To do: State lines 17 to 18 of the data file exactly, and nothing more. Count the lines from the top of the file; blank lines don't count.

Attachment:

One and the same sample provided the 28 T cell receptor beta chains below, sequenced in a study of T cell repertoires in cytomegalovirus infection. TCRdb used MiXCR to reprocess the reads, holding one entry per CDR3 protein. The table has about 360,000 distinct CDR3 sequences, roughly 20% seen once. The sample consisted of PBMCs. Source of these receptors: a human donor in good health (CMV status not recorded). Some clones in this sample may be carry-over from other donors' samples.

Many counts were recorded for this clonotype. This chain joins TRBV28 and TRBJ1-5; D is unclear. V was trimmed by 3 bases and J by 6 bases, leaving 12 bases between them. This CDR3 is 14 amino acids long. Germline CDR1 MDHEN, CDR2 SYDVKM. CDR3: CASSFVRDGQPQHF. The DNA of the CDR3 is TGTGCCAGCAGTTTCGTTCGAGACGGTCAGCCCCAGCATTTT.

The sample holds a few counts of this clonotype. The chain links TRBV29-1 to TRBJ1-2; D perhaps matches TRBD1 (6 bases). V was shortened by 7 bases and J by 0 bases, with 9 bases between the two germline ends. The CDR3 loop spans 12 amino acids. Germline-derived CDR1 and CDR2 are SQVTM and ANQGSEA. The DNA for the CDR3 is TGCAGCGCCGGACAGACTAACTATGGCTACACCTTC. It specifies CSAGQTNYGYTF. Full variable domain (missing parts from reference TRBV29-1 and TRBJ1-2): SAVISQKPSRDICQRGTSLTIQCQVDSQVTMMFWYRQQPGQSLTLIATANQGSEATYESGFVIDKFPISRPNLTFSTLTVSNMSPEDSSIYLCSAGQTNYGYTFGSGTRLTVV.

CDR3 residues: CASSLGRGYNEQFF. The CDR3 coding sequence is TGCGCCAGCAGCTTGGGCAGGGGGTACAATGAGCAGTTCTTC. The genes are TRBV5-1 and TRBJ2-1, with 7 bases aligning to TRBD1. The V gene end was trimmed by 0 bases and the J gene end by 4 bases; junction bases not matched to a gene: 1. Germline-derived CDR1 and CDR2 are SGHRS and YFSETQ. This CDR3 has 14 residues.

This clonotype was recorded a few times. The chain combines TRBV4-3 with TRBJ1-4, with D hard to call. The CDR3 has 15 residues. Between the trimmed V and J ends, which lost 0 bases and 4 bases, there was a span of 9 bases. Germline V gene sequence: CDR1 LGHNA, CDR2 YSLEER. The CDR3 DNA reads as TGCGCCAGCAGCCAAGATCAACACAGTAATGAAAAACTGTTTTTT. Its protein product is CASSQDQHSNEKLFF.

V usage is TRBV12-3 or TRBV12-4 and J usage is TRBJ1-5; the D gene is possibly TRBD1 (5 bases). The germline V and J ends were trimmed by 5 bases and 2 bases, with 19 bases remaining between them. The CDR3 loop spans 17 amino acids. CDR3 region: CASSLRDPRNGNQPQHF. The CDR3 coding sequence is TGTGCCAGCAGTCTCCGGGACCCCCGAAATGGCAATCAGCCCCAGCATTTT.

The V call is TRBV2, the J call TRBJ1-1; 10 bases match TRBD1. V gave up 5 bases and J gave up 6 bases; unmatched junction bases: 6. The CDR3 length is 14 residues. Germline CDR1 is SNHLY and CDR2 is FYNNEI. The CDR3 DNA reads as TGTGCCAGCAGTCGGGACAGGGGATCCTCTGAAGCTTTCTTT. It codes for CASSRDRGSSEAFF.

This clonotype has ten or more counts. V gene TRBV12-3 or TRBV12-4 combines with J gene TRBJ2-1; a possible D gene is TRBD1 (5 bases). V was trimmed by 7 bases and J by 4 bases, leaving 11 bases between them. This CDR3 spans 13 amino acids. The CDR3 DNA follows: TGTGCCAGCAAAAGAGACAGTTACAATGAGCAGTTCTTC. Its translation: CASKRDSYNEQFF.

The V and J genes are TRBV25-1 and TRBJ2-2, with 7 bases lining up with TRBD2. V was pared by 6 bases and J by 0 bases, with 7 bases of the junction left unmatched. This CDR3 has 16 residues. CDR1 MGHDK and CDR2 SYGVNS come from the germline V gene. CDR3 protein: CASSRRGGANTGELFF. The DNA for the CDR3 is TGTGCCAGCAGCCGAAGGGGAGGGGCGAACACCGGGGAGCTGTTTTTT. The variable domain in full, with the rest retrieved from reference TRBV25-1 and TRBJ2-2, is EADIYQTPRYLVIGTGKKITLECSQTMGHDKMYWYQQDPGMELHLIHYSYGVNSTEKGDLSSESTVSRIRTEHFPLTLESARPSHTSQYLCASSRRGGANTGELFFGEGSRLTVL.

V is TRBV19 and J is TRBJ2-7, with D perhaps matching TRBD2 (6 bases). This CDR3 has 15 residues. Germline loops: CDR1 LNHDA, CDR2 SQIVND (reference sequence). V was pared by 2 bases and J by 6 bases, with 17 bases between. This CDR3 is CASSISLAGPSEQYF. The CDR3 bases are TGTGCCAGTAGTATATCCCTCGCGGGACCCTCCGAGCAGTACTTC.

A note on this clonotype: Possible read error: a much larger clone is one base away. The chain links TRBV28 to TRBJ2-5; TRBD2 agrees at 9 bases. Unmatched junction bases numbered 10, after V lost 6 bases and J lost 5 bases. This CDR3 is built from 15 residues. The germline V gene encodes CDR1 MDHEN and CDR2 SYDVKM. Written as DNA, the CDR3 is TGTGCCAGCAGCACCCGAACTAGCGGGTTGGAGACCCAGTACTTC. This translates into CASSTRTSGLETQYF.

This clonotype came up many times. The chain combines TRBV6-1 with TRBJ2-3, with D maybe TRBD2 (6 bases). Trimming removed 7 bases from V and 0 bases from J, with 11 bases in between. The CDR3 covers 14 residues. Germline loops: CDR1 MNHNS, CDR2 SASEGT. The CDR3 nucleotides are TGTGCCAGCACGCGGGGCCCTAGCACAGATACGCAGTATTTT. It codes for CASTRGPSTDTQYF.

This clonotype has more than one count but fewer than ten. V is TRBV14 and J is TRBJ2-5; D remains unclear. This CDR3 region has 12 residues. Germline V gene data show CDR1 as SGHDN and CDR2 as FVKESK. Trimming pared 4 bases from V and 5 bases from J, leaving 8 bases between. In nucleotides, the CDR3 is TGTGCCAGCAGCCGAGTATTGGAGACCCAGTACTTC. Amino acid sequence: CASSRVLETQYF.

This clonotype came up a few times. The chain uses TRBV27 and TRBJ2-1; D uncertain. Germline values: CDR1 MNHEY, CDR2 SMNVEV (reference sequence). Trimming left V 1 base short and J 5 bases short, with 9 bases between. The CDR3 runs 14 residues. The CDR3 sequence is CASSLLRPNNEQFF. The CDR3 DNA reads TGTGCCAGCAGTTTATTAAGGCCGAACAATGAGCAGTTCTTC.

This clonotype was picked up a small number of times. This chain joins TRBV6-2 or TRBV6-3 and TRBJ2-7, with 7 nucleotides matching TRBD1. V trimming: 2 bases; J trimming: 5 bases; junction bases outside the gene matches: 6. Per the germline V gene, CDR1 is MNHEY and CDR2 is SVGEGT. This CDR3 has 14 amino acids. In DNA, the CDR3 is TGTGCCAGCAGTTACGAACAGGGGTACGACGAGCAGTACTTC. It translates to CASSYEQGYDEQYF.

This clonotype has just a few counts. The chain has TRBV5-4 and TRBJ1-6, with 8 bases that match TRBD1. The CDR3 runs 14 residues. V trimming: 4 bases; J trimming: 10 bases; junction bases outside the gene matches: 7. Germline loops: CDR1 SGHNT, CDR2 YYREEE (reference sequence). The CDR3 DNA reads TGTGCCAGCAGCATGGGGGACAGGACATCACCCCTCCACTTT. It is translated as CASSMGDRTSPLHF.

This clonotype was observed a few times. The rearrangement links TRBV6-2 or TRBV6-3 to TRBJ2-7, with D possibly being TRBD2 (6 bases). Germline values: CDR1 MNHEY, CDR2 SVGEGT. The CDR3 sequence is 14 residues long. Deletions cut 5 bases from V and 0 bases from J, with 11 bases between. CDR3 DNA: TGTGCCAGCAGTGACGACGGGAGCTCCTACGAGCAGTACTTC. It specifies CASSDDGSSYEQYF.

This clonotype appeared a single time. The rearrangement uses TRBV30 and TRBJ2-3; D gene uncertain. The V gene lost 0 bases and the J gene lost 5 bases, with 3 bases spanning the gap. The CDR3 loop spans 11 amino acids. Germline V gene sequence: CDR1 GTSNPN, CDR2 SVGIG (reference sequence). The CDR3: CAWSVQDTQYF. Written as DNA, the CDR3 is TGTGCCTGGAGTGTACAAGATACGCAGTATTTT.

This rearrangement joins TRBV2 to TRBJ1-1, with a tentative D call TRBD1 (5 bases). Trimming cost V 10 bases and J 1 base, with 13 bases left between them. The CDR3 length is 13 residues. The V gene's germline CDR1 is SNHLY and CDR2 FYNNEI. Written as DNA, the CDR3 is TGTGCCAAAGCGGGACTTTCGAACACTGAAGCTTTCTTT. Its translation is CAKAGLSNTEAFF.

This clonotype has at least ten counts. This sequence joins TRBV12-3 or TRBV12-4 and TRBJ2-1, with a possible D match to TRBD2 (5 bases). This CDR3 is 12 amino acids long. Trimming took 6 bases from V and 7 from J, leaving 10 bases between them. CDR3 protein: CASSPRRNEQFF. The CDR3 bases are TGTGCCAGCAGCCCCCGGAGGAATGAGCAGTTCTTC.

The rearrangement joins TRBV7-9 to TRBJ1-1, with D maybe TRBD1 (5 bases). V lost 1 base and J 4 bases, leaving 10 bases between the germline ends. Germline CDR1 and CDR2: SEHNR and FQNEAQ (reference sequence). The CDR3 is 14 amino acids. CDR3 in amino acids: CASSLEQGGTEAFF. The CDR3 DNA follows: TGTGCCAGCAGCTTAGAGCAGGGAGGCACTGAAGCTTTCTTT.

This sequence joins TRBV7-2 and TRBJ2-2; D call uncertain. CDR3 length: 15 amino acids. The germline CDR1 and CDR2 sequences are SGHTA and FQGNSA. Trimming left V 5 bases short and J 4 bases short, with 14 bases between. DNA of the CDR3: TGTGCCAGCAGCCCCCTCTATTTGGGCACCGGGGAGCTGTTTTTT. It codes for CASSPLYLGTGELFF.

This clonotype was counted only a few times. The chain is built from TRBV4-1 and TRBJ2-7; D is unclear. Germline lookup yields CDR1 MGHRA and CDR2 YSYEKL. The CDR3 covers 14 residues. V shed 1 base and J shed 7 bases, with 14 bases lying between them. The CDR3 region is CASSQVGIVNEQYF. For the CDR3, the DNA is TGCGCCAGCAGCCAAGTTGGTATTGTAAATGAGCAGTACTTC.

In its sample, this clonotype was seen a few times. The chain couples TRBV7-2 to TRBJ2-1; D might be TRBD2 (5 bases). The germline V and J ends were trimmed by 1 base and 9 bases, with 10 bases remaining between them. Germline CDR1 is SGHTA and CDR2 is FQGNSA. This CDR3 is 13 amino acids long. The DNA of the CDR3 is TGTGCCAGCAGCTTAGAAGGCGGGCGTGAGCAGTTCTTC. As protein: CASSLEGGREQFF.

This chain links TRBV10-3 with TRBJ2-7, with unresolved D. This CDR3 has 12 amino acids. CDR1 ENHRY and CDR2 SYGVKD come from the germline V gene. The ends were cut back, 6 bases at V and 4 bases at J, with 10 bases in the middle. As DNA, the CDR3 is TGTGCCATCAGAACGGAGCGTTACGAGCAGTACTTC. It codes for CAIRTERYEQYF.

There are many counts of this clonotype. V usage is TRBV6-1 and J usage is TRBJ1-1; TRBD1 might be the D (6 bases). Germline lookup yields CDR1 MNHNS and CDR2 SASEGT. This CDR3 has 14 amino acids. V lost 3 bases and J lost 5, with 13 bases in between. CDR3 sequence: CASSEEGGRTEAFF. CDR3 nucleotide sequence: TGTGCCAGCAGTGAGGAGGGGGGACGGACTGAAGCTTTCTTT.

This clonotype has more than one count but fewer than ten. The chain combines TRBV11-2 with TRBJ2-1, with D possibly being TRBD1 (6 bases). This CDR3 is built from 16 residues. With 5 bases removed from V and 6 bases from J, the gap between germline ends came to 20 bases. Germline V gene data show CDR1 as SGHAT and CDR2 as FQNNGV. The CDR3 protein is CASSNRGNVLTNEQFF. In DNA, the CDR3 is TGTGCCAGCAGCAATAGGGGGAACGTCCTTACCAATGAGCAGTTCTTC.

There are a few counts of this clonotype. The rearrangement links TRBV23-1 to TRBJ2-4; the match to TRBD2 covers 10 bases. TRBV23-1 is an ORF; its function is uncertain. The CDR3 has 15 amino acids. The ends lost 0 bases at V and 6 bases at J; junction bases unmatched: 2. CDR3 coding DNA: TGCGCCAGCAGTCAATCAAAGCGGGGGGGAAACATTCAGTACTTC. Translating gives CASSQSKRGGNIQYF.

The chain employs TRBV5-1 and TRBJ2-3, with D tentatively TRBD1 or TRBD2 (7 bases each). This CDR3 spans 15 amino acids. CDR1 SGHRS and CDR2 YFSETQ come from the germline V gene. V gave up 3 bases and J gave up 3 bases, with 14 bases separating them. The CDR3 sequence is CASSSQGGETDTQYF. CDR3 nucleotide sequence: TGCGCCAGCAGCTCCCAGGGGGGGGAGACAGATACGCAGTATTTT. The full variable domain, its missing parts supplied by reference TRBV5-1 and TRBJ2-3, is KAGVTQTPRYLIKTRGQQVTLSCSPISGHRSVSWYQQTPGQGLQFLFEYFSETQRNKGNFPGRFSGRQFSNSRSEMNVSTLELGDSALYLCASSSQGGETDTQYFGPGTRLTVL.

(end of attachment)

This clonotype was observed a few times. The rearrangement links TRBV6-2 or TRBV6-3 to TRBJ2-7, with D possibly being TRBD2 (6 bases). Germline values: CDR1 MNHEY, CDR2 SVGEGT. The CDR3 sequence is 14 residues long. Deletions cut 5 bases from V and 0 bases from J, with 11 bases between. CDR3 DNA: TGTGCCAGCAGTGACGACGGGAGCTCCTACGAGCAGTACTTC. It specifies CASSDDGSSYEQYF.

This clonotype appeared a single time. The rearrangement uses TRBV30 and TRBJ2-3; D gene uncertain. The V gene lost 0 bases and the J gene lost 5 bases, with 3 bases spanning the gap. The CDR3 loop spans 11 amino acids. Germline V gene sequence: CDR1 GTSNPN, CDR2 SVGIG (reference sequence). The CDR3: CAWSVQDTQYF. Written as DNA, the CDR3 is TGTGCCTGGAGTGTACAAGATACGCAGTATTTT.